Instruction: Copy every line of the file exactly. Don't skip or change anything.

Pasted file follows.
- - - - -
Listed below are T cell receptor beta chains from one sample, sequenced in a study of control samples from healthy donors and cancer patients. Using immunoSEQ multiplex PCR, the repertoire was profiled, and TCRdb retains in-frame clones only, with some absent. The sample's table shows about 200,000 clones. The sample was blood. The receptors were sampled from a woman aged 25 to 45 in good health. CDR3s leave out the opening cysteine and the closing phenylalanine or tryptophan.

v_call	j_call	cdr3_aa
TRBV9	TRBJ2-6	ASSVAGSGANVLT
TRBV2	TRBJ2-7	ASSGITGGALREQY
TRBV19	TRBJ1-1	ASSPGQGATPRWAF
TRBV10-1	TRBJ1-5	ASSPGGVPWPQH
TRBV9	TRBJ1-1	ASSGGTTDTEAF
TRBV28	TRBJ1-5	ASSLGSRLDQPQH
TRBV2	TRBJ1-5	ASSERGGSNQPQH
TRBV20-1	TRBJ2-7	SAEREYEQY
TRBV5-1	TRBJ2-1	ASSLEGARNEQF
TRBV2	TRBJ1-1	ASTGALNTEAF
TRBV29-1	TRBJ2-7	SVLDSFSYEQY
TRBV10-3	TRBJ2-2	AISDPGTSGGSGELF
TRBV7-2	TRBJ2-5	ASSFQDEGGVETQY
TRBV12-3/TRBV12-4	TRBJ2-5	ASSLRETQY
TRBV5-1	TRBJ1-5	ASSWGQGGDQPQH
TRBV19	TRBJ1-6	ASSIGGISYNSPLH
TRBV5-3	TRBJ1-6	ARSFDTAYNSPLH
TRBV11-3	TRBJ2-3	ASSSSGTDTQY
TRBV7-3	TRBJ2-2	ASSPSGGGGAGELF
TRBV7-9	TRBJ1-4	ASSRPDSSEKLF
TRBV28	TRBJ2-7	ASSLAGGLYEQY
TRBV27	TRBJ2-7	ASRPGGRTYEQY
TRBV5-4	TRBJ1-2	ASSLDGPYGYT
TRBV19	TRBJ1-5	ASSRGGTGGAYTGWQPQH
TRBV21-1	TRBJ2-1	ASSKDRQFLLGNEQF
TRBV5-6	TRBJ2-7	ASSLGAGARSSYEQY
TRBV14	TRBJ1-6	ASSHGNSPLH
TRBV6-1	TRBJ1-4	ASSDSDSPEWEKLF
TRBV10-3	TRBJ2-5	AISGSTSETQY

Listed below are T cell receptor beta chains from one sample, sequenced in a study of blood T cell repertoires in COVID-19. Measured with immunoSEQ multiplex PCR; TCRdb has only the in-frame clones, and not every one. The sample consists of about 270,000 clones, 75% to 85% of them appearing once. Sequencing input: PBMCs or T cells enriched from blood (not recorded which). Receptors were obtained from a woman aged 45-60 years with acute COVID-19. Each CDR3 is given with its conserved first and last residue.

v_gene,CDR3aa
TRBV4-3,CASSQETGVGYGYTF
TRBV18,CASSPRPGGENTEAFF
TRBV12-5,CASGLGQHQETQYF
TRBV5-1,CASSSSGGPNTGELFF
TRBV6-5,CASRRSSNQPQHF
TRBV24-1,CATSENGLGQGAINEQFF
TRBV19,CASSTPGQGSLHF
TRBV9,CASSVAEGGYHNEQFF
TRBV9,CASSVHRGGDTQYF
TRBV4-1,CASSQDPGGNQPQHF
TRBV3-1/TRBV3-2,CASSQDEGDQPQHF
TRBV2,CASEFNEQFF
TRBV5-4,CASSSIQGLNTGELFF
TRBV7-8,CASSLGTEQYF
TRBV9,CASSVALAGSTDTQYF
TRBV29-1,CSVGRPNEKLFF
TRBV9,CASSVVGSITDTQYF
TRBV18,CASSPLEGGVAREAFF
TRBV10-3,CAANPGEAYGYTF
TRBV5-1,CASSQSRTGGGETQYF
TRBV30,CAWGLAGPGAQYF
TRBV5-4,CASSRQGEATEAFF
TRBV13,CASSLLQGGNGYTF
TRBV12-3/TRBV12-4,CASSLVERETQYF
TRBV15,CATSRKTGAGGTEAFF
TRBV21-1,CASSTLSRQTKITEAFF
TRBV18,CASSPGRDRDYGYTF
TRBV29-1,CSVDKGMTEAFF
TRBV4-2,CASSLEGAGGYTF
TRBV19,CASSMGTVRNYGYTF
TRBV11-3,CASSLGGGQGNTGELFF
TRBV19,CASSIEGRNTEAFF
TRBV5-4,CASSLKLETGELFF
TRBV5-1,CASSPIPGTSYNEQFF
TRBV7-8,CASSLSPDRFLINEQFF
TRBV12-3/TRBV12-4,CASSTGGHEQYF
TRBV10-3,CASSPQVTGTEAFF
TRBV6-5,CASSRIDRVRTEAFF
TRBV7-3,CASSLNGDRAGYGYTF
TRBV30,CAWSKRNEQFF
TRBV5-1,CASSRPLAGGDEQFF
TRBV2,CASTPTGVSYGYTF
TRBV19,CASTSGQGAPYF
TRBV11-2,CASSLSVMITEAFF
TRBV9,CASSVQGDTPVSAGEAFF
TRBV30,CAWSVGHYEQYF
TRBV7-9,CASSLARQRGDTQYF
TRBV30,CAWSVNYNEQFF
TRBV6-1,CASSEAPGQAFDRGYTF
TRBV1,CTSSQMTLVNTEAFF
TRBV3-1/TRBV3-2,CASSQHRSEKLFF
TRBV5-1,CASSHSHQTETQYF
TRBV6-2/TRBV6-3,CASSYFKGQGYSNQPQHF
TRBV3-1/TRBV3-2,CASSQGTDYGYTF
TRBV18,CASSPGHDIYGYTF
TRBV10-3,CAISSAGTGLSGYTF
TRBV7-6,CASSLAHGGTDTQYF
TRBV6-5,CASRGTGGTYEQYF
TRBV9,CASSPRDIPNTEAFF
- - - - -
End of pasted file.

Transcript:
Listed below are T cell receptor beta chains from one sample, sequenced in a study of control samples from healthy donors and cancer patients. Using immunoSEQ multiplex PCR, the repertoire was profiled, and TCRdb retains in-frame clones only, with some absent. The sample's table shows about 200,000 clones. The sample was blood. The receptors were sampled from a woman aged 25 to 45 in good health. CDR3s leave out the opening cysteine and the closing phenylalanine or tryptophan.

v_call	j_call	cdr3_aa
TRBV9	TRBJ2-6	ASSVAGSGANVLT
TRBV2	TRBJ2-7	ASSGITGGALREQY
TRBV19	TRBJ1-1	ASSPGQGATPRWAF
TRBV10-1	TRBJ1-5	ASSPGGVPWPQH
TRBV9	TRBJ1-1	ASSGGTTDTEAF
TRBV28	TRBJ1-5	ASSLGSRLDQPQH
TRBV2	TRBJ1-5	ASSERGGSNQPQH
TRBV20-1	TRBJ2-7	SAEREYEQY
TRBV5-1	TRBJ2-1	ASSLEGARNEQF
TRBV2	TRBJ1-1	ASTGALNTEAF
TRBV29-1	TRBJ2-7	SVLDSFSYEQY
TRBV10-3	TRBJ2-2	AISDPGTSGGSGELF
TRBV7-2	TRBJ2-5	ASSFQDEGGVETQY
TRBV12-3/TRBV12-4	TRBJ2-5	ASSLRETQY
TRBV5-1	TRBJ1-5	ASSWGQGGDQPQH
TRBV19	TRBJ1-6	ASSIGGISYNSPLH
TRBV5-3	TRBJ1-6	ARSFDTAYNSPLH
TRBV11-3	TRBJ2-3	ASSSSGTDTQY
TRBV7-3	TRBJ2-2	ASSPSGGGGAGELF
TRBV7-9	TRBJ1-4	ASSRPDSSEKLF
TRBV28	TRBJ2-7	ASSLAGGLYEQY
TRBV27	TRBJ2-7	ASRPGGRTYEQY
TRBV5-4	TRBJ1-2	ASSLDGPYGYT
TRBV19	TRBJ1-5	ASSRGGTGGAYTGWQPQH
TRBV21-1	TRBJ2-1	ASSKDRQFLLGNEQF
TRBV5-6	TRBJ2-7	ASSLGAGARSSYEQY
TRBV14	TRBJ1-6	ASSHGNSPLH
TRBV6-1	TRBJ1-4	ASSDSDSPEWEKLF
TRBV10-3	TRBJ2-5	AISGSTSETQY

Listed below are T cell receptor beta chains from one sample, sequenced in a study of blood T cell repertoires in COVID-19. Measured with immunoSEQ multiplex PCR; TCRdb has only the in-frame clones, and not every one. The sample consists of about 270,000 clones, 75% to 85% of them appearing once. Sequencing input: PBMCs or T cells enriched from blood (not recorded which). Receptors were obtained from a woman aged 45-60 years with acute COVID-19. Each CDR3 is given with its conserved first and last residue.

v_gene,CDR3aa
TRBV4-3,CASSQETGVGYGYTF
TRBV18,CASSPRPGGENTEAFF
TRBV12-5,CASGLGQHQETQYF
TRBV5-1,CASSSSGGPNTGELFF
TRBV6-5,CASRRSSNQPQHF
TRBV24-1,CATSENGLGQGAINEQFF
TRBV19,CASSTPGQGSLHF
TRBV9,CASSVAEGGYHNEQFF
TRBV9,CASSVHRGGDTQYF
TRBV4-1,CASSQDPGGNQPQHF
TRBV3-1/TRBV3-2,CASSQDEGDQPQHF
TRBV2,CASEFNEQFF
TRBV5-4,CASSSIQGLNTGELFF
TRBV7-8,CASSLGTEQYF
TRBV9,CASSVALAGSTDTQYF
TRBV29-1,CSVGRPNEKLFF
TRBV9,CASSVVGSITDTQYF
TRBV18,CASSPLEGGVAREAFF
TRBV10-3,CAANPGEAYGYTF
TRBV5-1,CASSQSRTGGGETQYF
TRBV30,CAWGLAGPGAQYF
TRBV5-4,CASSRQGEATEAFF
TRBV13,CASSLLQGGNGYTF
TRBV12-3/TRBV12-4,CASSLVERETQYF
TRBV15,CATSRKTGAGGTEAFF
TRBV21-1,CASSTLSRQTKITEAFF
TRBV18,CASSPGRDRDYGYTF
TRBV29-1,CSVDKGMTEAFF
TRBV4-2,CASSLEGAGGYTF
TRBV19,CASSMGTVRNYGYTF
TRBV11-3,CASSLGGGQGNTGELFF
TRBV19,CASSIEGRNTEAFF
TRBV5-4,CASSLKLETGELFF
TRBV5-1,CASSPIPGTSYNEQFF
TRBV7-8,CASSLSPDRFLINEQFF
TRBV12-3/TRBV12-4,CASSTGGHEQYF
TRBV10-3,CASSPQVTGTEAFF
TRBV6-5,CASSRIDRVRTEAFF
TRBV7-3,CASSLNGDRAGYGYTF
TRBV30,CAWSKRNEQFF
TRBV5-1,CASSRPLAGGDEQFF
TRBV2,CASTPTGVSYGYTF
TRBV19,CASTSGQGAPYF
TRBV11-2,CASSLSVMITEAFF
TRBV9,CASSVQGDTPVSAGEAFF
TRBV30,CAWSVGHYEQYF
TRBV7-9,CASSLARQRGDTQYF
TRBV30,CAWSVNYNEQFF
TRBV6-1,CASSEAPGQAFDRGYTF
TRBV1,CTSSQMTLVNTEAFF
TRBV3-1/TRBV3-2,CASSQHRSEKLFF
TRBV5-1,CASSHSHQTETQYF
TRBV6-2/TRBV6-3,CASSYFKGQGYSNQPQHF
TRBV3-1/TRBV3-2,CASSQGTDYGYTF
TRBV18,CASSPGHDIYGYTF
TRBV10-3,CAISSAGTGLSGYTF
TRBV7-6,CASSLAHGGTDTQYF
TRBV6-5,CASRGTGGTYEQYF
TRBV9,CASSPRDIPNTEAFF